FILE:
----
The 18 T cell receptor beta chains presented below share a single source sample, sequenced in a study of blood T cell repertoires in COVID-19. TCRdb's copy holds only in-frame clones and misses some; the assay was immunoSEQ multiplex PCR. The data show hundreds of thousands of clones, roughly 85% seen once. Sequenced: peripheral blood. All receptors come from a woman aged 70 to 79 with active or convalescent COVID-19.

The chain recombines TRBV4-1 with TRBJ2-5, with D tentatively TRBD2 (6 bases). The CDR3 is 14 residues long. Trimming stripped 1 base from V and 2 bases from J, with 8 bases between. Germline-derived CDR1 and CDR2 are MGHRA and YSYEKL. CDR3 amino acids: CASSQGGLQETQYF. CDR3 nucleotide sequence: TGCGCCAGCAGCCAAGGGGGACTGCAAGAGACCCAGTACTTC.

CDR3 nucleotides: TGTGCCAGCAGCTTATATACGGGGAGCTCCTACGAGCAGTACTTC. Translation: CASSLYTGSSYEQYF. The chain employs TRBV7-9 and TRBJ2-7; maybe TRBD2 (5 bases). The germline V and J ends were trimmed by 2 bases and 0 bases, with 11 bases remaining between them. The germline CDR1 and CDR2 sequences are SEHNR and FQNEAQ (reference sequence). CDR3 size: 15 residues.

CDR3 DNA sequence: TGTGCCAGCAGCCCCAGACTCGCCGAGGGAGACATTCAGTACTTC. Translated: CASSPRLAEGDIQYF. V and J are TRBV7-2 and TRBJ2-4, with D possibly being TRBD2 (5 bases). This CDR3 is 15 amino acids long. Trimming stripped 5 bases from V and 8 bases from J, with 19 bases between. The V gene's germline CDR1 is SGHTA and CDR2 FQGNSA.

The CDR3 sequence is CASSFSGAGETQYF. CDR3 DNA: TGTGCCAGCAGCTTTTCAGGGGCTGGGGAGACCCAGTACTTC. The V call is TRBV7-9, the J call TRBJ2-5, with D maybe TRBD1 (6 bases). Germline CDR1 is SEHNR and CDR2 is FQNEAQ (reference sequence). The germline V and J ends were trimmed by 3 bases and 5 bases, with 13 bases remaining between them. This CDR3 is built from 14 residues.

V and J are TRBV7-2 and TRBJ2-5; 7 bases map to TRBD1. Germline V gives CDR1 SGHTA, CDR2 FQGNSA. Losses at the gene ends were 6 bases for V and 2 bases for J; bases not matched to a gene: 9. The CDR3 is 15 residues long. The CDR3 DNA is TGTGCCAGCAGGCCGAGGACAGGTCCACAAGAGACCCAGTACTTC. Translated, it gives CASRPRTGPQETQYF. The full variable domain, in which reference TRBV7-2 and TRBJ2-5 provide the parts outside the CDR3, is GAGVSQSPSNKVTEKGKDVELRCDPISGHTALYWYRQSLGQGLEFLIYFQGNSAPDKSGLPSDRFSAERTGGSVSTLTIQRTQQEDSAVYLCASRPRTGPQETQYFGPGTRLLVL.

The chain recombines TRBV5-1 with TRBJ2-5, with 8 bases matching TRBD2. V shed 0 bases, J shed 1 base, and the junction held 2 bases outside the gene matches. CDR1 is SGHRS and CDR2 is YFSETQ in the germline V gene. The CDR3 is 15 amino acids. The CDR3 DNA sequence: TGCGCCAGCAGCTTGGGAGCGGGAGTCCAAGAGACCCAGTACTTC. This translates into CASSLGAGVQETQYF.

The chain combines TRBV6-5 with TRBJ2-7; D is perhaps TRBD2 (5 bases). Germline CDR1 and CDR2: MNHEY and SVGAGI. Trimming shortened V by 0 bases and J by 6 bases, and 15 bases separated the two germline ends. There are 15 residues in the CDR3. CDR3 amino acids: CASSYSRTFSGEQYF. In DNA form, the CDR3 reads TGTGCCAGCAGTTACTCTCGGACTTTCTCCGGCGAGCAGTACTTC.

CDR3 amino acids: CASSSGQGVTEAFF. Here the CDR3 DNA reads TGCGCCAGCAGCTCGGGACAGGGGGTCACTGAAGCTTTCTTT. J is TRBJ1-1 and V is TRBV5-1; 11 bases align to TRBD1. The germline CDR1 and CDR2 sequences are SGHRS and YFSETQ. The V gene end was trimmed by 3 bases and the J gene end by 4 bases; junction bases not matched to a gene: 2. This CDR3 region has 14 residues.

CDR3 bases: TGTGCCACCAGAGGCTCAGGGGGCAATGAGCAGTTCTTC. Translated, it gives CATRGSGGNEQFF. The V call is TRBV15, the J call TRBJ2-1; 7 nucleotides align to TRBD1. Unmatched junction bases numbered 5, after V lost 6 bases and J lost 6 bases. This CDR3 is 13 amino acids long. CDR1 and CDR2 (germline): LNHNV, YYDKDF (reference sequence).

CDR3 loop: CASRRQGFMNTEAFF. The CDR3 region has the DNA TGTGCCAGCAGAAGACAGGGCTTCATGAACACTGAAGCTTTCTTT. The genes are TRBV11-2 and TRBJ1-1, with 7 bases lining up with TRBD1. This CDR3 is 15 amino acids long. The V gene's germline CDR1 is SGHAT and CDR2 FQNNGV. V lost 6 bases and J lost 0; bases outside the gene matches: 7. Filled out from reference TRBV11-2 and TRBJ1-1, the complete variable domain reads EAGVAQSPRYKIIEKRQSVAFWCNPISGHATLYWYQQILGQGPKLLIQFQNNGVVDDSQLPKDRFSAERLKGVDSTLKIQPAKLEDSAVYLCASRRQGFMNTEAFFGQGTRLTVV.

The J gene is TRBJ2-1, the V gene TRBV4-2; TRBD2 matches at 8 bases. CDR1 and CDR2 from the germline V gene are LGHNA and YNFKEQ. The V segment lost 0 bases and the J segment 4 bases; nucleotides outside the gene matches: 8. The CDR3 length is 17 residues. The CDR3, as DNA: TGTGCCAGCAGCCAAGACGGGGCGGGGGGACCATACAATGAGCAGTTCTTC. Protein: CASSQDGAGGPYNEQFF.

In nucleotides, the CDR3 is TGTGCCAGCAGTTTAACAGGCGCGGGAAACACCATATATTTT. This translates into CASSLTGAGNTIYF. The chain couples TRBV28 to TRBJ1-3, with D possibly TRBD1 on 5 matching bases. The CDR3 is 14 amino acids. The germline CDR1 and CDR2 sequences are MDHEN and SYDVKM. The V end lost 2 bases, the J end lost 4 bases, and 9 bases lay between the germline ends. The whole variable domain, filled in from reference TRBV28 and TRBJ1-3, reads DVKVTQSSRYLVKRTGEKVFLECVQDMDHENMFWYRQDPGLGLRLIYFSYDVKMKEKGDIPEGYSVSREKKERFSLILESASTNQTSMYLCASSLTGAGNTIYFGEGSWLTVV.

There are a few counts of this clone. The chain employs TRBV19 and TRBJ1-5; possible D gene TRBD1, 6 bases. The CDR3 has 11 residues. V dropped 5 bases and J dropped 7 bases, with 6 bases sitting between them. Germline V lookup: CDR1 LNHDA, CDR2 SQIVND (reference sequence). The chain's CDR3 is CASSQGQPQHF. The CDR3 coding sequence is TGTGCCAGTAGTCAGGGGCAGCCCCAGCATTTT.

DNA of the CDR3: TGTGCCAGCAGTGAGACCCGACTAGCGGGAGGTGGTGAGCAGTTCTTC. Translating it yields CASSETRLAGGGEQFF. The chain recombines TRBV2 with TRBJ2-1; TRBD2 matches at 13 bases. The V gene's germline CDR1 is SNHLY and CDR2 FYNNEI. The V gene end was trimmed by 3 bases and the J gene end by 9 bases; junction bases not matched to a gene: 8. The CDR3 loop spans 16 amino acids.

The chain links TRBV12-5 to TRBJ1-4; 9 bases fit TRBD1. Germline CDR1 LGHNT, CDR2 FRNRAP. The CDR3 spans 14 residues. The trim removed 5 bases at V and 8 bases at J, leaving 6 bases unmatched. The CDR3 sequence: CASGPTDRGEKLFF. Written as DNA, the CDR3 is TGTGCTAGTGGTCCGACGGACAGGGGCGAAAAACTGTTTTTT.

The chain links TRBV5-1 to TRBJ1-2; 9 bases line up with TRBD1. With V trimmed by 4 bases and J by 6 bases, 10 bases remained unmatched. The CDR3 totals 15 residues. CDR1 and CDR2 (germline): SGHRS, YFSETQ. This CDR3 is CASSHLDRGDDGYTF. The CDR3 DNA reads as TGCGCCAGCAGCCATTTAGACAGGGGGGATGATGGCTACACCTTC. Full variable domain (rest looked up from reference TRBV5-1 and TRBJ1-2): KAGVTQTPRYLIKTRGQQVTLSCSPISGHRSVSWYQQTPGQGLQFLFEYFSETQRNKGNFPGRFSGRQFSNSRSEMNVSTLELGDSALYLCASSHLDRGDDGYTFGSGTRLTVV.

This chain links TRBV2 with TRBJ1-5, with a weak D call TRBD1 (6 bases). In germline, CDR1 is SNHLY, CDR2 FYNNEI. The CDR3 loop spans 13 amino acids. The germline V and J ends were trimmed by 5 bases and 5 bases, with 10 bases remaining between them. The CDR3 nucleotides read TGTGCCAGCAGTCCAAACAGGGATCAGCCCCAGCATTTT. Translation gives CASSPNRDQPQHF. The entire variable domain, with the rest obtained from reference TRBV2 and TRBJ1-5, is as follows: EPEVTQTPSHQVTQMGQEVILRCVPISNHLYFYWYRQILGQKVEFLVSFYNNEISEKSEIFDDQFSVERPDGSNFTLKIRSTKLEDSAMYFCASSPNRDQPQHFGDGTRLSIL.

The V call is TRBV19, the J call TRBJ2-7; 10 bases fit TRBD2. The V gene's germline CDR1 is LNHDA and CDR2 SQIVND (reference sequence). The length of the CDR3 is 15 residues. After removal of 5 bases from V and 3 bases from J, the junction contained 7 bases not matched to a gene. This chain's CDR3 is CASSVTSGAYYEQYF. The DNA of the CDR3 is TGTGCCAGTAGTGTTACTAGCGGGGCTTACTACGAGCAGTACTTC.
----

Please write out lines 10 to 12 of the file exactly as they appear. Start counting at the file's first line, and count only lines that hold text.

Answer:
CDR3 bases: TGTGCCACCAGAGGCTCAGGGGGCAATGAGCAGTTCTTC. Translated, it gives CATRGSGGNEQFF. The V call is TRBV15, the J call TRBJ2-1; 7 nucleotides align to TRBD1. Unmatched junction bases numbered 5, after V lost 6 bases and J lost 6 bases. This CDR3 is 13 amino acids long. CDR1 and CDR2 (germline): LNHNV, YYDKDF (reference sequence).

CDR3 loop: CASRRQGFMNTEAFF. The CDR3 region has the DNA TGTGCCAGCAGAAGACAGGGCTTCATGAACACTGAAGCTTTCTTT. The genes are TRBV11-2 and TRBJ1-1, with 7 bases lining up with TRBD1. This CDR3 is 15 amino acids long. The V gene's germline CDR1 is SGHAT and CDR2 FQNNGV. V lost 6 bases and J lost 0; bases outside the gene matches: 7. Filled out from reference TRBV11-2 and TRBJ1-1, the complete variable domain reads EAGVAQSPRYKIIEKRQSVAFWCNPISGHATLYWYQQILGQGPKLLIQFQNNGVVDDSQLPKDRFSAERLKGVDSTLKIQPAKLEDSAVYLCASRRQGFMNTEAFFGQGTRLTVV.

The J gene is TRBJ2-1, the V gene TRBV4-2; TRBD2 matches at 8 bases. CDR1 and CDR2 from the germline V gene are LGHNA and YNFKEQ. The V segment lost 0 bases and the J segment 4 bases; nucleotides outside the gene matches: 8. The CDR3 length is 17 residues. The CDR3, as DNA: TGTGCCAGCAGCCAAGACGGGGCGGGGGGACCATACAATGAGCAGTTCTTC. Protein: CASSQDGAGGPYNEQFF.